Germany forms one of the countries in the world leading to the efficient production of energy. Even though the non-renewable sources of energy account for much of the country’s usage, Germany has one of the most advanced renewable energy source plans in the world. In 2014, the use of renewable energy was bigger than the use of non-renewable energy for the first time. The chief producers of renewable energy are wind, biogas, solar and nuclear. On December 12, 2014 Germany recorded a whopping 562GWh of wind energy, setting the benchmark on world renewable energy statistics. There are extensive wind farms established in Germany that create wind energy. Offshore wind farms are an important development although there is the problem of transmission of energy to far off areas. Use of wind energy has increased the number of employed people. The number of people employed in 2009 was twice the figure in 2004 (Bechberger  & Reiche, 2004).

Lastly, Germany’s plans for the future are integrated with the energy transition. There is a focus to supply first and not the other way around. The country is also establishing more and more power generating centers all over the country as opposed to previous centralized organs (Schellschmidt, Clauser & Sanner, 2000).SO far, Germany has passed most of the targets that it set for renewable energy in the last decade. Currently, the transition is meant to reduce the use of coal in the mainstream industry. There is also effort to reduce electric consumption. Germany’s model has set the bar high for countries who are interested in following the same path. The good thing, however, is that Germany has shown that it is possible to transit from non-renewable to renewable sources of energy, through careful and meticulous planning and commitment (Wüstenhagen & Bilharz, 2006).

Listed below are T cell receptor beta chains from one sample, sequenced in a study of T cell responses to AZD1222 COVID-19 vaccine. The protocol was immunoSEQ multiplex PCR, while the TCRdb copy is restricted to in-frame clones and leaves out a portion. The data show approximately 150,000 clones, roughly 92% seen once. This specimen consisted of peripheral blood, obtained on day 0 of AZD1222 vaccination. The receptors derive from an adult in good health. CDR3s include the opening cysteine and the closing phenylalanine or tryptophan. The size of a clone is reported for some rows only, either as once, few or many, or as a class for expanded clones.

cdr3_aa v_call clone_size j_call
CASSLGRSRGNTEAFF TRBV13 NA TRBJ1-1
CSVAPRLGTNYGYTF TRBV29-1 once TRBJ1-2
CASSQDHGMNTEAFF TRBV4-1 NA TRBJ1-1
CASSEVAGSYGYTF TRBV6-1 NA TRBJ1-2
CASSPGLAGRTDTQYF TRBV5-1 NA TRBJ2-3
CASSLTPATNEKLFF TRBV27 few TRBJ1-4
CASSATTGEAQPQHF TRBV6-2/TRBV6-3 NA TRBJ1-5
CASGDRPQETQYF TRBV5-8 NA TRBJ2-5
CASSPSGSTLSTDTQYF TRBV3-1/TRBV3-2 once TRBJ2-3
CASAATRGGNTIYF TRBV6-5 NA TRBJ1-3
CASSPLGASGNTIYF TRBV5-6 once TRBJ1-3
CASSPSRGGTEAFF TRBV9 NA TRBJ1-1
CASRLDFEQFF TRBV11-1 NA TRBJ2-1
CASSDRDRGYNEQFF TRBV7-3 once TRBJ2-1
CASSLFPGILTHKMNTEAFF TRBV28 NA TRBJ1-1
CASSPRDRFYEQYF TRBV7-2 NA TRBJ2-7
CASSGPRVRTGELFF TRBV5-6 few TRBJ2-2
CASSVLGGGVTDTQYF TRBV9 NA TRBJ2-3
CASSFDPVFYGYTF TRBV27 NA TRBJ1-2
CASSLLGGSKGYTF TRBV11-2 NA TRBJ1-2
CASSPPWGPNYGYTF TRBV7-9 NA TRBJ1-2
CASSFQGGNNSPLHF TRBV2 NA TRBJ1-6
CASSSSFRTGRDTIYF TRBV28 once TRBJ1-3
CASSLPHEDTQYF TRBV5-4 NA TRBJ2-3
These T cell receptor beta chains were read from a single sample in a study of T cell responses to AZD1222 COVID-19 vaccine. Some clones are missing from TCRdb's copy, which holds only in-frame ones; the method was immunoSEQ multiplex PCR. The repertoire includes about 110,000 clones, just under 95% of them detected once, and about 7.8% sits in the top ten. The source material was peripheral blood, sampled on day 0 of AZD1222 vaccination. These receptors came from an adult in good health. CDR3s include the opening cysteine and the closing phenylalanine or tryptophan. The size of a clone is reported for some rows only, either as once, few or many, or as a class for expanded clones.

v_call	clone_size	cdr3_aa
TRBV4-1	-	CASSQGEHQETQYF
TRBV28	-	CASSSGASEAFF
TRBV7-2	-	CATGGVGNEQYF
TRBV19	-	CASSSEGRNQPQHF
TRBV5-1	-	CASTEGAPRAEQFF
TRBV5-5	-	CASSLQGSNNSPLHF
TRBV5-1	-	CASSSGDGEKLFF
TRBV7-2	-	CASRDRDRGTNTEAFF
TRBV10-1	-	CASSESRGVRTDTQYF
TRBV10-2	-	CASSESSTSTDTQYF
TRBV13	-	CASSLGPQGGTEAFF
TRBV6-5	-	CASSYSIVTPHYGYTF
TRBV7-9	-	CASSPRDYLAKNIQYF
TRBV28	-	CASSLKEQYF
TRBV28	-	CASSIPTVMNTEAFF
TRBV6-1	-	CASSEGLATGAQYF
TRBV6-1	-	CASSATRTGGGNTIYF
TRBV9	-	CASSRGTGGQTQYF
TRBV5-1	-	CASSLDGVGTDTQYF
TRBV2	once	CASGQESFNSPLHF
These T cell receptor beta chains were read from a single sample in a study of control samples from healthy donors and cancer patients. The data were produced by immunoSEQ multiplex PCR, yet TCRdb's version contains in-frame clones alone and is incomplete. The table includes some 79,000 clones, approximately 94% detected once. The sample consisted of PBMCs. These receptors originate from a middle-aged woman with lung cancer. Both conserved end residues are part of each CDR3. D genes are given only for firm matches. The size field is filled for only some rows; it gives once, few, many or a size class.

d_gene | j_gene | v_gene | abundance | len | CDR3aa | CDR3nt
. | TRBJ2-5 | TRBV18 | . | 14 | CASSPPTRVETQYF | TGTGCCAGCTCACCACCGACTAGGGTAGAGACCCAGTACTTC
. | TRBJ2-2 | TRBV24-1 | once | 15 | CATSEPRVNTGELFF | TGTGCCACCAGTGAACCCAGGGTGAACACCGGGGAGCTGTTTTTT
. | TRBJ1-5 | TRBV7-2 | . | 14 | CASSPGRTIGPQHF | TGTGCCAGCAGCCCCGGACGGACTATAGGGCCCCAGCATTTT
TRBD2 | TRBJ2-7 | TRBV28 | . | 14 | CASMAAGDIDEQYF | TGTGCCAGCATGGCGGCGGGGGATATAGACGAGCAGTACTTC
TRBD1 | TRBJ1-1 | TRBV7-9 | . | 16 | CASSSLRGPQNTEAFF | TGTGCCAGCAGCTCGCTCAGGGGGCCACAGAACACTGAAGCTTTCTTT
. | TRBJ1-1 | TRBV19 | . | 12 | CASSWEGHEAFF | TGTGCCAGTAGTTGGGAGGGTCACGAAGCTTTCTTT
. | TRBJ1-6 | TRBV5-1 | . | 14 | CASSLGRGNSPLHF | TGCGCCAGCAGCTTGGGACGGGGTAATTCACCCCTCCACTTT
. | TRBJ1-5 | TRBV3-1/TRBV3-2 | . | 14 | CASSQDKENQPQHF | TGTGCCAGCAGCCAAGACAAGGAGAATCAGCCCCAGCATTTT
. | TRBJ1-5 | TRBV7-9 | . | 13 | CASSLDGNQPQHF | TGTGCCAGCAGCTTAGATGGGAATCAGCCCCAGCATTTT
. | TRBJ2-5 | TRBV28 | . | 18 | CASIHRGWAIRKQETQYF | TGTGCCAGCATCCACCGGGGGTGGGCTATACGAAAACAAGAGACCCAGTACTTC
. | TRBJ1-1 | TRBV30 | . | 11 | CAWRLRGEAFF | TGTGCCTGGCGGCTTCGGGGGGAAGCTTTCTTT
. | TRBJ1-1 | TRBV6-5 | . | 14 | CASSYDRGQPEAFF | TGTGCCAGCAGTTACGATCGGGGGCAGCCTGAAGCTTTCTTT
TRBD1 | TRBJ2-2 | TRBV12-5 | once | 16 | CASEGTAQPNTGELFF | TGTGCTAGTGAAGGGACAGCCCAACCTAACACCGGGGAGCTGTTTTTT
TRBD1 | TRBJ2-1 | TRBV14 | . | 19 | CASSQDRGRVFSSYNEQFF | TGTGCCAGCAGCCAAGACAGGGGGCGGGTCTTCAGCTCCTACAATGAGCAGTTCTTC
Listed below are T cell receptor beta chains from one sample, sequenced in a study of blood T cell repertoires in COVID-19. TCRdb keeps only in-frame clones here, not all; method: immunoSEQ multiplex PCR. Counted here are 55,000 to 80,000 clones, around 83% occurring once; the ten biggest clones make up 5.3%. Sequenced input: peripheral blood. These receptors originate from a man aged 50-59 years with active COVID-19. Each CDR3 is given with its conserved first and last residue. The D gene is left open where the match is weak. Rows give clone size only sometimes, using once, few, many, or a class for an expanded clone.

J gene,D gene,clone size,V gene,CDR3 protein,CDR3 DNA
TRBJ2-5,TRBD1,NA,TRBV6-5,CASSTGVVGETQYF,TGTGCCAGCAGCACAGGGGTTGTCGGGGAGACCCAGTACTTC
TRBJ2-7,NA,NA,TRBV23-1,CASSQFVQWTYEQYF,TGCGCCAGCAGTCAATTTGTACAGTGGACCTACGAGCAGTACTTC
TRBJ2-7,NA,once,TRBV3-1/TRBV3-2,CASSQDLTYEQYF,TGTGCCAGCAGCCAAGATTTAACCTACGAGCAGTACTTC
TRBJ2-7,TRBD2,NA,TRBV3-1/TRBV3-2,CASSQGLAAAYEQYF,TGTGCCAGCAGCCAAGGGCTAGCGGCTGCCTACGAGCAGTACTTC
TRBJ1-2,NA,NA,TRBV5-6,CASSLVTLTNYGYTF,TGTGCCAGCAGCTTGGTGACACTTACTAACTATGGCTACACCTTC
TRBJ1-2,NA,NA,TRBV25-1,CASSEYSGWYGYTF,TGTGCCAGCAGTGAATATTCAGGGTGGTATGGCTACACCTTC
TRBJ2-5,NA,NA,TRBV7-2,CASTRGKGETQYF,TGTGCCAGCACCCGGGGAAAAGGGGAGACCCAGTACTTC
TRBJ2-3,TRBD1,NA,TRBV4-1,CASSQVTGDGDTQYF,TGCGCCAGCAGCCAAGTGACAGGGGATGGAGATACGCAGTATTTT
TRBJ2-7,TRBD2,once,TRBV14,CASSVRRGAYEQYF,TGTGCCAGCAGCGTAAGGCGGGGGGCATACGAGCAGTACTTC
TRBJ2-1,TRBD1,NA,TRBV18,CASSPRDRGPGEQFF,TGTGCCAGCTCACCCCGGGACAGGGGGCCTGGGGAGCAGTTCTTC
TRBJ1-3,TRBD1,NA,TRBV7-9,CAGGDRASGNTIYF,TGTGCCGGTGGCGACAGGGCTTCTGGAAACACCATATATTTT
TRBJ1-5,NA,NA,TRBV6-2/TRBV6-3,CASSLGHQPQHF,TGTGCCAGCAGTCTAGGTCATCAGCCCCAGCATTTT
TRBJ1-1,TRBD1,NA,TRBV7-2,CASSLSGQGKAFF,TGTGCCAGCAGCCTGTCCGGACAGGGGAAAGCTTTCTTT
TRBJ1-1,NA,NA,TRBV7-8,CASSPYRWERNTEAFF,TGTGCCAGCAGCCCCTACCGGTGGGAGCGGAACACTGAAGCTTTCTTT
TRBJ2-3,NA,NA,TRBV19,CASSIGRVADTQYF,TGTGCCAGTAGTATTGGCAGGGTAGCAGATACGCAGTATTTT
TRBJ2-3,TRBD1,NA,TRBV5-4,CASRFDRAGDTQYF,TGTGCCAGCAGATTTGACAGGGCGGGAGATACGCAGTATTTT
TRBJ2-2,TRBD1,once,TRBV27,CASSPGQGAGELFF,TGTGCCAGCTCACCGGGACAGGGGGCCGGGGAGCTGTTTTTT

Andreassen, et al. (1993). Norwegian hydro energy in Germany (NHEG). International journal of hydrogen energy18(4), 325-336. Retrieved from

Bartels et al (2006). Planning of the grid integration of wind energy in Germany onshore and offshore up to the year 2020. International journal of global energy issues25(3), 257-275. Retrieved from

Bechberger, M., & Reiche, D. (2004). Renewable energy policy in Germany: pioneering and exemplary regulations. Energy for Sustainable Development, 8(1), 47-57. Retrieved from

Braun, M., Degner, T., Glotzbach, T., & Saint-Drenan, Y. M. (2008, September). Value of PV Energy in Germany-Benefit from the Substitution of Conventional Power Plants and Local Power Generation. In Proceedings 23rd European Photovoltaic Solar Energy Conference, Valencia (pp. 1-5). Retrieved from

Hall, D., Lobina, E., & Terhorst, P. (2013). Re-municipalisation in the early twenty-first century: water in France and energy in Germany. International Review of Applied Economics27(2), 193-214. Retrieved from

Lehr, U., Lutz, C., & Edler, D. (2012). Green jobs? Economic impacts of renewable energy in Germany. Energy Policy47, 358-364. Retrieved from

Lehr, U., Nitsch, J., Kratzat, M., Lutz, C., & Edler, D. (2008). Renewable energy and employment in Germany. Energy Policy36(1), 108-117. Retrieved from

Schellschmidt, R., Sanner, B., Pester, S., & Schulz, R. (2010, April). Geothermal energy use in Germany. In Proceedings World Geothermal Congress. Retrieved from

Schellschmidt, R., Clauser, C., & Sanner, B. (2000, May). Geothermal energy use in Germany at the turn of the Millennium. In Proceedings World Geothermal Congress (pp. 427-432). Retrieved from

Wüstenhagen, R., & Bilharz, M. (2006). Green energy market development in Germany: effective public policy and emerging customer demand. Energy policy34(13), 1681-1696. Retrieved from